In a recent interview, California Senate Pro Tem Toni Atkins said it was “disappointing and hard to hear that there are (legislative staffers) who still have concerns” about the harassment reporting process in the Legislature.
“I would just encourage staff to reach out,” she said. “We want to make sure they’re being addressed.”
But I can tell you what really happens when victims “reach out” to the California Legislature after they experience harassment. And I can assure you it has little to do with making sure the concerns of victims are being met.
In 2017, almost 200 women signed a letter detailing pervasive harassment issues in the Capitol. In response, the Legislature created the Workplace Conduct Unit (WCU) — hailed as an “independent” investigatory body free of political interference — to probe all allegations of harassment and discrimination. The Legislature also passed a new Policy on Appropriate Workplace Conduct that created clear guidelines for what constitutes misconduct and mandated that supervisors report any allegations of harassment to the investigatory unit.
Requiring supervisors to report all allegations of misbehavior directly to the WCU may seem like an insignificant change, but it was considered an essential reform. As Assembly Member Laura Friedman, D-Glendale (Los Angeles County), explained in a 2018 interview: “In the past, you were asking HR people (who work for the Legislature under partisan leadership) to make a determination … which will always be seen as being biased.”
The goal wasn’t just to hold Harvey Weinstein-like predators accountable, but also to adjudicate smaller workplace incidents before they spiraled into something bigger — and to prevent favoritism from clouding the waters of an investigation. Legislative leaders touted this essential reform and accepted the accompanying accolades when they were lauded for providing the greatest worker protections of any state legislature in the country.
In March 2019, shortly after these policy changes were implemented, I joined the district office of Menlo Park Democratic Assembly Member Marc Berman as a field representative. I was 24 years old.
Our district office was just four full-time staffers and a rotating series of interns. From the very beginning, I was told to view our office as a group of friends, rather than co-workers, since we would be spending long days, nights and often weekends, together.
The district director of our office — my direct supervisor — made me uncomfortable almost immediately. My experience working under this district director would ultimately be the subject of WCU investigations and of a workplace harassment, discrimination and retaliation complaint that I filed with the state agency charged with investigating such claims.
I noticed the way my supervisor behaved with another female subordinate employee, who has since moved to Berman’s Capitol office in Sacramento. In front of other staff, my supervisor flirted with this other female employee by, for example, paying for her lunches, eating from the same container as her as if they were on a date and sitting next to her desk all day. He’d subtly but overtly touch her hair, arm and hand. He’d asked her to apply a pain therapy pad to his bare back. In one instance, she asked him to unknot part of her necklace that dangled off the chain. I watched as he pinned her up against his desk, in between his legs, and worked on the necklace for minutes while it lay on her chest.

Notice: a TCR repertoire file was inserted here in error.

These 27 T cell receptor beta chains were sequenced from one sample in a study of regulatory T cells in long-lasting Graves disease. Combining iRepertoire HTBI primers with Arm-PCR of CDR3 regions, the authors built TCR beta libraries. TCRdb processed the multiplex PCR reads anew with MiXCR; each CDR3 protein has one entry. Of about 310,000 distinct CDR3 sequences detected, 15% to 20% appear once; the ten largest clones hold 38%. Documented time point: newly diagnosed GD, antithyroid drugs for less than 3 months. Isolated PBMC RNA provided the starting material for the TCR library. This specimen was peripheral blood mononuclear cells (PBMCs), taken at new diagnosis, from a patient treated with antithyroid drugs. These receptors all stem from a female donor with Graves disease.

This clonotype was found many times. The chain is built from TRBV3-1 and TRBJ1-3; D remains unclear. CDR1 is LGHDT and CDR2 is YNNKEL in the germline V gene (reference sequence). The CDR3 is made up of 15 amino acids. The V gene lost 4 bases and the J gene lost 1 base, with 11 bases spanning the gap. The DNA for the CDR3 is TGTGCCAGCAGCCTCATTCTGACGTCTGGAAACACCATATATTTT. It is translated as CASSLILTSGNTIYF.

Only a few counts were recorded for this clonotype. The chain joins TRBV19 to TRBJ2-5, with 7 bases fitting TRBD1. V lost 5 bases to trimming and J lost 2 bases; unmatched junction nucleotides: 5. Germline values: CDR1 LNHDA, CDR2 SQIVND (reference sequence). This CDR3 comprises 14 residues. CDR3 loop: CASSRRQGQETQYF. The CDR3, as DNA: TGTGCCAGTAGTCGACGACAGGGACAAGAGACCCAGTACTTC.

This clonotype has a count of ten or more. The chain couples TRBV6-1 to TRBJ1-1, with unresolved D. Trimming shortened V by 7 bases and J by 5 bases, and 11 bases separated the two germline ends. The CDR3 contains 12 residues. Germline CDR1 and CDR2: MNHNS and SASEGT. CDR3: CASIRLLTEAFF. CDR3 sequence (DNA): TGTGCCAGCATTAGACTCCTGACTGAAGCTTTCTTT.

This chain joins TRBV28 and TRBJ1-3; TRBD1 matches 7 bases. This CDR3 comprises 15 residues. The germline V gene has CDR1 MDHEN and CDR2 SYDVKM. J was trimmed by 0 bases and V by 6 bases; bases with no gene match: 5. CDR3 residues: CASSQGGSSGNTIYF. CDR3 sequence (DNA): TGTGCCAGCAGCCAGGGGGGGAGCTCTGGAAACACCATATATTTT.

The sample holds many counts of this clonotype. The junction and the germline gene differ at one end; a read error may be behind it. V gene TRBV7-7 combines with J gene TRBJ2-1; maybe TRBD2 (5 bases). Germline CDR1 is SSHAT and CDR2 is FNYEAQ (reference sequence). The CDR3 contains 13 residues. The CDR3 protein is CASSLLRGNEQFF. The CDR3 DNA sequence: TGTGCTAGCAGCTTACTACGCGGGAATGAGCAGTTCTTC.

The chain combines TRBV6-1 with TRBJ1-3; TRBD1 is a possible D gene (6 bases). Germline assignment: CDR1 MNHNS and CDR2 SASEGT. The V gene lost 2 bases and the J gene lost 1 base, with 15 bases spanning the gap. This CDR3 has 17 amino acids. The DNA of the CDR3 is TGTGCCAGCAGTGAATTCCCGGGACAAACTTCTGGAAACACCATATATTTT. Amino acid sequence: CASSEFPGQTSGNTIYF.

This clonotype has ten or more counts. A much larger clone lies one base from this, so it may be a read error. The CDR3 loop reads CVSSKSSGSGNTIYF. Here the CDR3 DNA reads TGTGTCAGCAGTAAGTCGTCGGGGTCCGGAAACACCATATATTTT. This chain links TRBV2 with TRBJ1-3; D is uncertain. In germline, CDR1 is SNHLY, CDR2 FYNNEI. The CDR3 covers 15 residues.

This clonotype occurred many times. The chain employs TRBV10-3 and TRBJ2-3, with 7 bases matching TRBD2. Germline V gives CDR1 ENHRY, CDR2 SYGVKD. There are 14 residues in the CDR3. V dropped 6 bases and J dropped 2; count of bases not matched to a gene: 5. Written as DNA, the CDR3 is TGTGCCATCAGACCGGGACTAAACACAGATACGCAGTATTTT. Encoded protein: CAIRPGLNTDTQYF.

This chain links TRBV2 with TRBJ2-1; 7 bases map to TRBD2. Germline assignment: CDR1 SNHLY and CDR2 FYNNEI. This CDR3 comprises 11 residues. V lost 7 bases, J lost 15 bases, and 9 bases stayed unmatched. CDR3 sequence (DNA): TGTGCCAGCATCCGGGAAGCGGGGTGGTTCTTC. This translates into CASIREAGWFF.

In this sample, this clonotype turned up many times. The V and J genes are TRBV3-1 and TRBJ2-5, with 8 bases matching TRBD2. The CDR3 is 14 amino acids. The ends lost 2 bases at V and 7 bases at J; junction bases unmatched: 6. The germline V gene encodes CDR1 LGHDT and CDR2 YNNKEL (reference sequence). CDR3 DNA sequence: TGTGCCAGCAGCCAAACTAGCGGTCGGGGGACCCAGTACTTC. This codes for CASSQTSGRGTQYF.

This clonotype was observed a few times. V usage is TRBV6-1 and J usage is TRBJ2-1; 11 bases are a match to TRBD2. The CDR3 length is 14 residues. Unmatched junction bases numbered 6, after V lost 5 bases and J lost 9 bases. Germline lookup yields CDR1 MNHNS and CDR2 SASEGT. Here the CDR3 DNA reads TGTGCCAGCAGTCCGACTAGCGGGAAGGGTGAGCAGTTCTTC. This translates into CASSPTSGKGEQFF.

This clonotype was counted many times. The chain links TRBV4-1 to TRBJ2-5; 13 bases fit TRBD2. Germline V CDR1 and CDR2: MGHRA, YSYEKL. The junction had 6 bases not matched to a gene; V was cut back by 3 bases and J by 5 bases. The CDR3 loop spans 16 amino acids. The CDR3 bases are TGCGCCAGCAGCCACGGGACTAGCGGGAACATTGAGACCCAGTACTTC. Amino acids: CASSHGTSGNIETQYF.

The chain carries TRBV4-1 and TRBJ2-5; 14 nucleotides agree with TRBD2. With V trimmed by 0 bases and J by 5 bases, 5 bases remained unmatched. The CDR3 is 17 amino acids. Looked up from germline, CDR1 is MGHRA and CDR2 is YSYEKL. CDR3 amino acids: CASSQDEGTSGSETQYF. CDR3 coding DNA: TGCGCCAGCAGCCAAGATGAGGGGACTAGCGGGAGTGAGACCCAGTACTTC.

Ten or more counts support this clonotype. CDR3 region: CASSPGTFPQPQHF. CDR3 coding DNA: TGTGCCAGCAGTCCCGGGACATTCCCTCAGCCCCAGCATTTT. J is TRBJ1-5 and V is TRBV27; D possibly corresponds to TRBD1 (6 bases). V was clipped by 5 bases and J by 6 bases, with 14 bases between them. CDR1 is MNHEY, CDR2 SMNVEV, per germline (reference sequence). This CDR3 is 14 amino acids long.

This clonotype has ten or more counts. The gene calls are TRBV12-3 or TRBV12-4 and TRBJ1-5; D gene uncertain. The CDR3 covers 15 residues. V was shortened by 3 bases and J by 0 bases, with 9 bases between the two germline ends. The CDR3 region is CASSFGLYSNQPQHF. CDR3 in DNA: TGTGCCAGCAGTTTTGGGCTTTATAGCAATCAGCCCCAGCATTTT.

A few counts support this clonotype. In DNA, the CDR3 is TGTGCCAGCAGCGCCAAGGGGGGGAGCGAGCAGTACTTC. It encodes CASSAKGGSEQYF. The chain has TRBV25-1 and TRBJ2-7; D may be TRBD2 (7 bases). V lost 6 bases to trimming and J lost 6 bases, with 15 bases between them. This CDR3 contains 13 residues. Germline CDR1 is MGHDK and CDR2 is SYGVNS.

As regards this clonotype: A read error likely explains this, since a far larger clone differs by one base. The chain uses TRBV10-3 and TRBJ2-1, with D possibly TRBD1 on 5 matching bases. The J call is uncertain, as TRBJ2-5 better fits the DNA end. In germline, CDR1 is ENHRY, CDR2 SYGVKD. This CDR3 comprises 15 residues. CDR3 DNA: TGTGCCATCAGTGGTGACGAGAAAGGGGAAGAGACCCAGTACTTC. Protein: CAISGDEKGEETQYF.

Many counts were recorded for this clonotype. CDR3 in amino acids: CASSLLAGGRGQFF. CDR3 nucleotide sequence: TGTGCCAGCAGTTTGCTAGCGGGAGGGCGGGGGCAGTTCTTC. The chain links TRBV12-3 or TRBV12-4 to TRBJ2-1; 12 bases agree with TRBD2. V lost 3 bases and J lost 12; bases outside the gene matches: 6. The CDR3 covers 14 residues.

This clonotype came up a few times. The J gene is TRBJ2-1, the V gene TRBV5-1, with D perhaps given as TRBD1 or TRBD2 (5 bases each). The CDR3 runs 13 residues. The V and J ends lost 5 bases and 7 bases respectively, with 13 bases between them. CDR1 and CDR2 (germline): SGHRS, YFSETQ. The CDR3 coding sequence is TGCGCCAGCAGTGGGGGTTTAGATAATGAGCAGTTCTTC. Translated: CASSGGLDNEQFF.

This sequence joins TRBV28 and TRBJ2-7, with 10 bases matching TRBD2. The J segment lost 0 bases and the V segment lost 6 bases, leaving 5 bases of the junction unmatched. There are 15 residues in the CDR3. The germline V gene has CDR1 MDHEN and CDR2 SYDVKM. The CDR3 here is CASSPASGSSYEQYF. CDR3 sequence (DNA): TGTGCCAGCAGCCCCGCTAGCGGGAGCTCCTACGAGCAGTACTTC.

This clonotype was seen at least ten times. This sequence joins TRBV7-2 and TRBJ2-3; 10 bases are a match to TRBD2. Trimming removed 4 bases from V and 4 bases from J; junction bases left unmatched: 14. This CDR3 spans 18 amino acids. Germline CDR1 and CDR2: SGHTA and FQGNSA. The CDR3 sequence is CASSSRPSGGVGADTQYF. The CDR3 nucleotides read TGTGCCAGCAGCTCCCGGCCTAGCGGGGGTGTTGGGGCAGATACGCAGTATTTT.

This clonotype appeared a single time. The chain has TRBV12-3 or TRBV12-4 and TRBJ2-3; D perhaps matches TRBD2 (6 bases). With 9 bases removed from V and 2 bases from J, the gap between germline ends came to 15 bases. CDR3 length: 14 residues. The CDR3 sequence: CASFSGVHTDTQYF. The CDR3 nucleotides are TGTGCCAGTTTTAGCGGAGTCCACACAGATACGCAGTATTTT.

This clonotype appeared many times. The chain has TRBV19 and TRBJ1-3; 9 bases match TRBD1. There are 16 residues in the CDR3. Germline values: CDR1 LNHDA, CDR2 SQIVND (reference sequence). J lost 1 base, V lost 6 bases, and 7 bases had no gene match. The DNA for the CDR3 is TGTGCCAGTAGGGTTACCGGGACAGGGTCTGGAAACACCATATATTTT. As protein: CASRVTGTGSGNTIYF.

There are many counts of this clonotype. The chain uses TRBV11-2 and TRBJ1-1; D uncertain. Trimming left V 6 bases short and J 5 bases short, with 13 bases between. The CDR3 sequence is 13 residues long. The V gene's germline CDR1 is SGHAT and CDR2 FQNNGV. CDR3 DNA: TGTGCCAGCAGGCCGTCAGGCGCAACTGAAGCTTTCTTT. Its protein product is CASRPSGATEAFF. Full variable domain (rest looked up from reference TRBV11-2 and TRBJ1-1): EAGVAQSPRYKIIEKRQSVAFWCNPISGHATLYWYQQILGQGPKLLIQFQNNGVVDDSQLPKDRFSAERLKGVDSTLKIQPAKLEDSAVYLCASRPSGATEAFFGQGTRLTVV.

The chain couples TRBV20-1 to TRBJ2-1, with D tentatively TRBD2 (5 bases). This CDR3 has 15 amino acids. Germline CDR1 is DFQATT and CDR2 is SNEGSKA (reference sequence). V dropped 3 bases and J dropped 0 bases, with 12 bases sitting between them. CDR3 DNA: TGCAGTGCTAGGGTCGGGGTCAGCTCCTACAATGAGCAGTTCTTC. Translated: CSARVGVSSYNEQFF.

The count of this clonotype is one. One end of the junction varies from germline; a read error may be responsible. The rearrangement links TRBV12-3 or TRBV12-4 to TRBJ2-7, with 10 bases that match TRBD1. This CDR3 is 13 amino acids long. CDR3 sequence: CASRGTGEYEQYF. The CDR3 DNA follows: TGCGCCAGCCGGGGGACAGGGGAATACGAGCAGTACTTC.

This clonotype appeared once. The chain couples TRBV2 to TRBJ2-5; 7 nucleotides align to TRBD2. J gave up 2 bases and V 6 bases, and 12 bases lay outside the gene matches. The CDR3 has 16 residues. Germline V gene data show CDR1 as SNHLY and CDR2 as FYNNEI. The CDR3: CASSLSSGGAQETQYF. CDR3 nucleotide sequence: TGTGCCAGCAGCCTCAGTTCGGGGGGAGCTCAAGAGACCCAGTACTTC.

Some of his misconduct was directed toward me. Once, when I asked him why he treated the other staffer more favorably, he said it’s because she did not have a husband to care for her. I, on the other hand, was recently married — and I understood him to mean that he was interested in women who were willing to flirt with him. My “unavailability” meant that I was not. Beyond that, he would comment on the physical attractiveness of female colleagues — both legislators and staff — including, for example, ranking their bodies on a scale of 1 to 10.
My supervisor reduced me and the other professional women in our proximity to our sexual appeal and availability. It was clear to me through this behavior that for women to advance in the office, we’d need to at least tolerate these exploits, if not play along.
And the degree to which I could choose to play along would come to haunt me down the road.
After four months on the job, I called my chief of staff in the Sacramento Capitol office to file a complaint. I poured out what I had been holding in: the behavior, the discomfort, my confusion, pain and shame — as well as similar stories our interns had shared with me.
There was a palpable silence once I stopped speaking. He told me it sounded like “cliqueness” instead of harassment, and that he’d need to ask my supervisor — whom I had just reported — about my allegation. I begged him not to. He finally agreed and said he would escalate the complaint to Berman and an Assembly human resources consultant. I felt reassured, as I understood that he was obligated to report my allegation to the WCU as well: The Legislature’s new protocol, which is available on the WCU’s website, states that “supervisors,” which includes chiefs of staff, “must report any complaints of misconduct to the Workplace Conduct Unit immediately so that the complaint can be resolved.”
After I hung up with my chief of staff, I sent a follow-up text thanking him. I was genuinely grateful. I didn’t want my supervisor fired. I just wanted his misbehavior to end — and for him to be held accountable if it didn’t. The WCU was created for this very reason.